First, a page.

cPanel WHM’s cpHulk system manages iptables blocks against IP addresses that fail to authenticate repeatedly. While the settings are fairly lenient and shouldn’t result in legitimate users being blacklisted, occasionally it can happen. The following command will reset the blocklist completely. While this is akin to using a shotgun when a scalpel is required, the blocks are time based and any malicious addresses would get quickly re-blocked.
There is a method to remove specific addresses, but I do not have the commands handy at present, and if I remember correctly it entails connecting to the mysql console, running a query to find the IP in the block table and issuing a drop query.
I took a look at Internet Traffic report while the storm was hitting the upper northeast, and the results weren’t surprising. North American packet loss went up ~5%, while the traffic index went down. Again, not surprising, but cool to see nonetheless.
fwknop stands for the “FireWall KNock OPerator”, and implements an authorization scheme called Single Packet Authorization (SPA). This method of authorization is based around a default-drop packet filter (fwknop supports iptables on Linux, ipfw on FreeBSD and Mac OS X, and PF on OpenBSD) and libpcap. SPA is essentially next generation port knocking (more on this below). The design decisions that guide the development of fwknop can be found in the blog post “Single Packet Authorization: The fwknop Approach”.
fwknop Hone: www.cipherdyne.org/fwknop/
SPA with fwknop: www.cipherdyne.org/fwknop/docs/SPA.html
Remote terminal application that allows roaming, supports intermittent connectivity, and provides intelligent local echo and line editing of user keystrokes.
Mosh is a replacement for SSH. It’s more robust and responsive, especially over Wi-Fi, cellular, and long-distance links.
Mosh is free software, available for GNU/Linux, FreeBSD, and Mac OS X.
Brendan Gregg recently posted some interesting data about visualizing large data sets. Particularly, device utilization which is a key metric for performance analysis and capacity planning. In his post, he illustrates different ways to visualize device utilization across multiple devices, and how that utilization is changing over time. The study included over 5,000 virtual CPU nodes and over 600 physical nodes on a production cloud environment.
The Wi-Fi protected setup with which a large majority of new routers ship with enabled by default has a serious flaw opening it up to a brute force attack against the WPS pin. Additional flaws allow for a successful brute force attack in 11,000 attempts. This means the network key of a protected network can be retrieved within hours.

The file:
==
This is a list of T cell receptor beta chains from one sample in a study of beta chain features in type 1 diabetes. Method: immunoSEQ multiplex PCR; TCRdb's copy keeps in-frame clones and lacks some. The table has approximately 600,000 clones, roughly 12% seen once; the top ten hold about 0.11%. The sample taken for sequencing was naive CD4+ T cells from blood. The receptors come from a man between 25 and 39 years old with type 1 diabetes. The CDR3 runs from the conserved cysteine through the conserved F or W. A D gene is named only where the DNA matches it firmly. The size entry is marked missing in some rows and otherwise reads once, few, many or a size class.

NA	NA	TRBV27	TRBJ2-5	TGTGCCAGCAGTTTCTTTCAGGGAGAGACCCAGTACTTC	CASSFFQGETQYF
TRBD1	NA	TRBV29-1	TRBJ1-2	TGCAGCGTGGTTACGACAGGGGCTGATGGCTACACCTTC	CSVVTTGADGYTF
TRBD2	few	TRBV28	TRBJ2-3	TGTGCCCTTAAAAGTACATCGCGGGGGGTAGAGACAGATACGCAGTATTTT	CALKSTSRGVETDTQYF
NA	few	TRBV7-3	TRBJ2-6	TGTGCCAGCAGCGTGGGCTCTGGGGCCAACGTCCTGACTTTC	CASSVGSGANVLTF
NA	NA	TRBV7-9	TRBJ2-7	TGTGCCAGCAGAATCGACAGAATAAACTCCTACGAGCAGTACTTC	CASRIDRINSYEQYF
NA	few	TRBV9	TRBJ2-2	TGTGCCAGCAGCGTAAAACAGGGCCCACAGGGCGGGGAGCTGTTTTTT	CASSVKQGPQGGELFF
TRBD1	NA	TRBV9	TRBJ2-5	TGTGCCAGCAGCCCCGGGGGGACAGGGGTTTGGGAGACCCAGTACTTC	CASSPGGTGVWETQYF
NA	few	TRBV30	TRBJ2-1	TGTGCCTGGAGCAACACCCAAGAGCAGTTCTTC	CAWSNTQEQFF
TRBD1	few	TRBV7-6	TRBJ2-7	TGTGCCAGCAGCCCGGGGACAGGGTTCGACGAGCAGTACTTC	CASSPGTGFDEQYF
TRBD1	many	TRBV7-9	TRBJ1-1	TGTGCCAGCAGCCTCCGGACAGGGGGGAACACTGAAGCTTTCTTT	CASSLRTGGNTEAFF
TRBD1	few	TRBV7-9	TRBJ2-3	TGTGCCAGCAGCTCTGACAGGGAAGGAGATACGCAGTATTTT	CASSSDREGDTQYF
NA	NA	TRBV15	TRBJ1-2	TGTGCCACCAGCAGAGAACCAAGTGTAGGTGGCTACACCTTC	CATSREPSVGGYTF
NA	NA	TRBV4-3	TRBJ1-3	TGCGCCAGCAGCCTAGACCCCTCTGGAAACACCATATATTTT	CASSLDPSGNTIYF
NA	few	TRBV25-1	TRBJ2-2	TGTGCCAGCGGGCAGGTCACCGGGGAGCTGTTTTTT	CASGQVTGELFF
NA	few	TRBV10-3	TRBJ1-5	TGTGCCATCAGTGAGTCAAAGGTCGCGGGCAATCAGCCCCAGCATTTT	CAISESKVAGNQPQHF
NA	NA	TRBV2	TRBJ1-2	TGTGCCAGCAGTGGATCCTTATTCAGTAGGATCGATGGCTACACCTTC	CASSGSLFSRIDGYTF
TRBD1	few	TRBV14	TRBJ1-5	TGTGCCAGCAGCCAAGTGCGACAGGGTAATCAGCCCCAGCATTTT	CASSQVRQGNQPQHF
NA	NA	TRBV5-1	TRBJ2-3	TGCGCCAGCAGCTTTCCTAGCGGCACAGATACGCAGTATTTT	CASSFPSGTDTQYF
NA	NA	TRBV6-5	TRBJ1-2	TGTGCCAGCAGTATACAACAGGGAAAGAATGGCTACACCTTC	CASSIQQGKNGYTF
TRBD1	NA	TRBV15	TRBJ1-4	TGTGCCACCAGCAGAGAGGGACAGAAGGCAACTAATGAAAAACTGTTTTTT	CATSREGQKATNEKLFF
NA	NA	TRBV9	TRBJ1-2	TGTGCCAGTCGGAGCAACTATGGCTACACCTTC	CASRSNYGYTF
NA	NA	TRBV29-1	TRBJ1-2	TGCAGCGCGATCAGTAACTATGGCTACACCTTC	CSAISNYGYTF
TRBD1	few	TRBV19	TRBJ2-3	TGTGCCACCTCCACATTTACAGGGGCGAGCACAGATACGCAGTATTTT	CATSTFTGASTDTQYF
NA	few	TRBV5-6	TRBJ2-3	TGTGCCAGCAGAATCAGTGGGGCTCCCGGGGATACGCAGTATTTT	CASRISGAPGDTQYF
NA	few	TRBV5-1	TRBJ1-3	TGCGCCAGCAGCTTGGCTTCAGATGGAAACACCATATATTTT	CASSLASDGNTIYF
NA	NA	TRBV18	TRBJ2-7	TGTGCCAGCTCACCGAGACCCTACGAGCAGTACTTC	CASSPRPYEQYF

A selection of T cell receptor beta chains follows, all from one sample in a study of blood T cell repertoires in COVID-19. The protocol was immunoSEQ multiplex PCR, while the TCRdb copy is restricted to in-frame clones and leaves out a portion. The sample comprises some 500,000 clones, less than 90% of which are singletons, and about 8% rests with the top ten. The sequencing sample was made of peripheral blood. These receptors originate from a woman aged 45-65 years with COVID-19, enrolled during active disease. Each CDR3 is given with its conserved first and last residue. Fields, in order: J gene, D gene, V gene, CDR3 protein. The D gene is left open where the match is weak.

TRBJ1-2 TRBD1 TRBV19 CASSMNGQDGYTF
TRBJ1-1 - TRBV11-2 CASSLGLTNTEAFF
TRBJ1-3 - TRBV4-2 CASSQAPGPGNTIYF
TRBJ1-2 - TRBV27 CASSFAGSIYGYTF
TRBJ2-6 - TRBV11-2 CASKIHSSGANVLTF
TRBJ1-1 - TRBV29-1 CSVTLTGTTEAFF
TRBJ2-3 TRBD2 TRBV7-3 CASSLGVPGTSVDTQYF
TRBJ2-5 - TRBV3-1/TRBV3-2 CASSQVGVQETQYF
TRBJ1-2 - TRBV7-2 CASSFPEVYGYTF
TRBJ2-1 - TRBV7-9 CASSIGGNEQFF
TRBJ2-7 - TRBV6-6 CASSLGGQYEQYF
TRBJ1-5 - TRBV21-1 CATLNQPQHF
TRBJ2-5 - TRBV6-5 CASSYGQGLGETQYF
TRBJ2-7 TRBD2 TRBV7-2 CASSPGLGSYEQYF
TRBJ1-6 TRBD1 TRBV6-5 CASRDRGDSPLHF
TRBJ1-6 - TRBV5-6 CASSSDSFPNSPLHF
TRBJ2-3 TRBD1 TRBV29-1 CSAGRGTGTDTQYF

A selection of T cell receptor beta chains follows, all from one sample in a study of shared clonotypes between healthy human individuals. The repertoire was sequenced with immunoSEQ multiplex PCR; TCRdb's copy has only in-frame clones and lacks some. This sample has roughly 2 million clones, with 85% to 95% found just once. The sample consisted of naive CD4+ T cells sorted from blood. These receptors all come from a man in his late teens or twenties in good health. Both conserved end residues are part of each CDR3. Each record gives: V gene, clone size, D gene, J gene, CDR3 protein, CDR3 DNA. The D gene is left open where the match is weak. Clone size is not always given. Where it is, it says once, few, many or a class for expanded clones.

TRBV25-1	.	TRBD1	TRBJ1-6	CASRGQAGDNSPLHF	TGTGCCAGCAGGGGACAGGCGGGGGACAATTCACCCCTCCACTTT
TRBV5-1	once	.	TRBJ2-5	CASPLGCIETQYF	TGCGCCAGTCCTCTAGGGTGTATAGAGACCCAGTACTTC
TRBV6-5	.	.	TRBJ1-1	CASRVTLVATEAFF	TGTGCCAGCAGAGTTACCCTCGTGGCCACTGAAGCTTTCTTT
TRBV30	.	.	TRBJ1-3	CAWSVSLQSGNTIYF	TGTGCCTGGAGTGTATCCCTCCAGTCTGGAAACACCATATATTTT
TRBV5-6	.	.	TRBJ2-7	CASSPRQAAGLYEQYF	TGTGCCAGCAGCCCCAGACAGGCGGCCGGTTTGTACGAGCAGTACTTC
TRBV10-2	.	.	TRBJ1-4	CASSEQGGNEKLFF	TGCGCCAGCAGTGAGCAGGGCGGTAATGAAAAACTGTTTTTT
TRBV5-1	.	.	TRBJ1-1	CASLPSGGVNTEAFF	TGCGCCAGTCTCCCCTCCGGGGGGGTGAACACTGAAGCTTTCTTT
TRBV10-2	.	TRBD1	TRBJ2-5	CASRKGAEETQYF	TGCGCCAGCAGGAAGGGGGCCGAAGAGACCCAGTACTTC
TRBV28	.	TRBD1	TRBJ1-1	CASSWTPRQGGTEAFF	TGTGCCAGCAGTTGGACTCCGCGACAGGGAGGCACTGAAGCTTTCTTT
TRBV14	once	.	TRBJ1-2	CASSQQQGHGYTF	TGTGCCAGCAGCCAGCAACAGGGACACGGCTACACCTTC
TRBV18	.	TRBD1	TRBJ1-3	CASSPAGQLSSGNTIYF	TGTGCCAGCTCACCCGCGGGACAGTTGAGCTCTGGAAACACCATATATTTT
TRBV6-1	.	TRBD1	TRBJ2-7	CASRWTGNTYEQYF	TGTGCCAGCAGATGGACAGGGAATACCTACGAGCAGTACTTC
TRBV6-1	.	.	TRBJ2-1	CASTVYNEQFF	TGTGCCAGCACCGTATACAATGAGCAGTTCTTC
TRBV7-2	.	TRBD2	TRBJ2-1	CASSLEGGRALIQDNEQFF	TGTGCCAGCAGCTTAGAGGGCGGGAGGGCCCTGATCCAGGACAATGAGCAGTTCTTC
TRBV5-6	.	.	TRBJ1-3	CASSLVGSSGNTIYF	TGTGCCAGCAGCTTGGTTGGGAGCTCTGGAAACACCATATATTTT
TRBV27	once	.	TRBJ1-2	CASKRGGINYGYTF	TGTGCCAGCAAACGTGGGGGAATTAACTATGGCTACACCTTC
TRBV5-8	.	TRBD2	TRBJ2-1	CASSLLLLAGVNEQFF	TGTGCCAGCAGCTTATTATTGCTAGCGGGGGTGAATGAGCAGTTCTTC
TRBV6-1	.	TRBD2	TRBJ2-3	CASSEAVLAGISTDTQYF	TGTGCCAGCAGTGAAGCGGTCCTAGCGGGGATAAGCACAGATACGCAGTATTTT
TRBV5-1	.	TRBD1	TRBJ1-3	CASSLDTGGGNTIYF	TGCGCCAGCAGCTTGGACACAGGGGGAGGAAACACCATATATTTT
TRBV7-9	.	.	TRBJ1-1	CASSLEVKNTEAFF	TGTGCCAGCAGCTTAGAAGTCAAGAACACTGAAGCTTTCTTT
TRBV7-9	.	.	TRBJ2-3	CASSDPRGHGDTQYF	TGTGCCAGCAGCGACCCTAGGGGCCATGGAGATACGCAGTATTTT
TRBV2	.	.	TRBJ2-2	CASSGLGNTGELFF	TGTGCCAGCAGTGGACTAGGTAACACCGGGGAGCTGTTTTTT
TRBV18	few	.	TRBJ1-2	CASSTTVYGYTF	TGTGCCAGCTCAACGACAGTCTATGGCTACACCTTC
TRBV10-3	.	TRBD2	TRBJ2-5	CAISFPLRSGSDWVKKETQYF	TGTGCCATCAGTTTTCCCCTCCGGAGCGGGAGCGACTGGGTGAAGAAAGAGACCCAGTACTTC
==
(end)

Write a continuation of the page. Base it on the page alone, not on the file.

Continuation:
The best course of action right now is to disable WPS if possible. This is not a option on all routers, but the possibility may exist of re-flashing the router’s firmware to a different one such as Open-WRT, DD-WRT, Tomato, etc. to disable it.
CERT’s Release: www.kb.cert.org/vuls/id/723755
Vulnerability Technical Details: sviehb.files.wordpress.com/2011/12/viehb…
Reaver — Functional exploit: code.google.com/p/reaver-wps/
socket.io — socket.io/
node.js — nodejs.org/
v8 — code.google.com/p/v8/
“The cloud is all about redundancy and fault-tolerance. Since no single component can guarantee 100% uptime (and even the most expensive hardware eventually fails), we have to design a cloud architecture where individual components can fail without affecting the availability of the entire system. In effect, we have to be stronger than our weakest link. We can use techniques like graceful degradation on dependency failures, as well as node-, rack-, datacenter/availability-zone and even regionally-redundant deployments. But just designing a fault tolerant architecture is not enough. We have to constantly test our ability to actually survive these “once in a blue moon” failures.
Imagine getting a flat tire. Even if you have a spare tire in your trunk, do you know if it is inflated? Do you have the tools to change it? And, most importantly, do you remember how to do it right? One way to make sure you can deal with a flat tire on the freeway, in the rain, in the middle of the night is to poke a hole in your tire once a week in your driveway on a Sunday afternoon and go through the drill of replacing it. This is expensive and time-consuming in the real world, but can be (almost) free and automated in the cloud.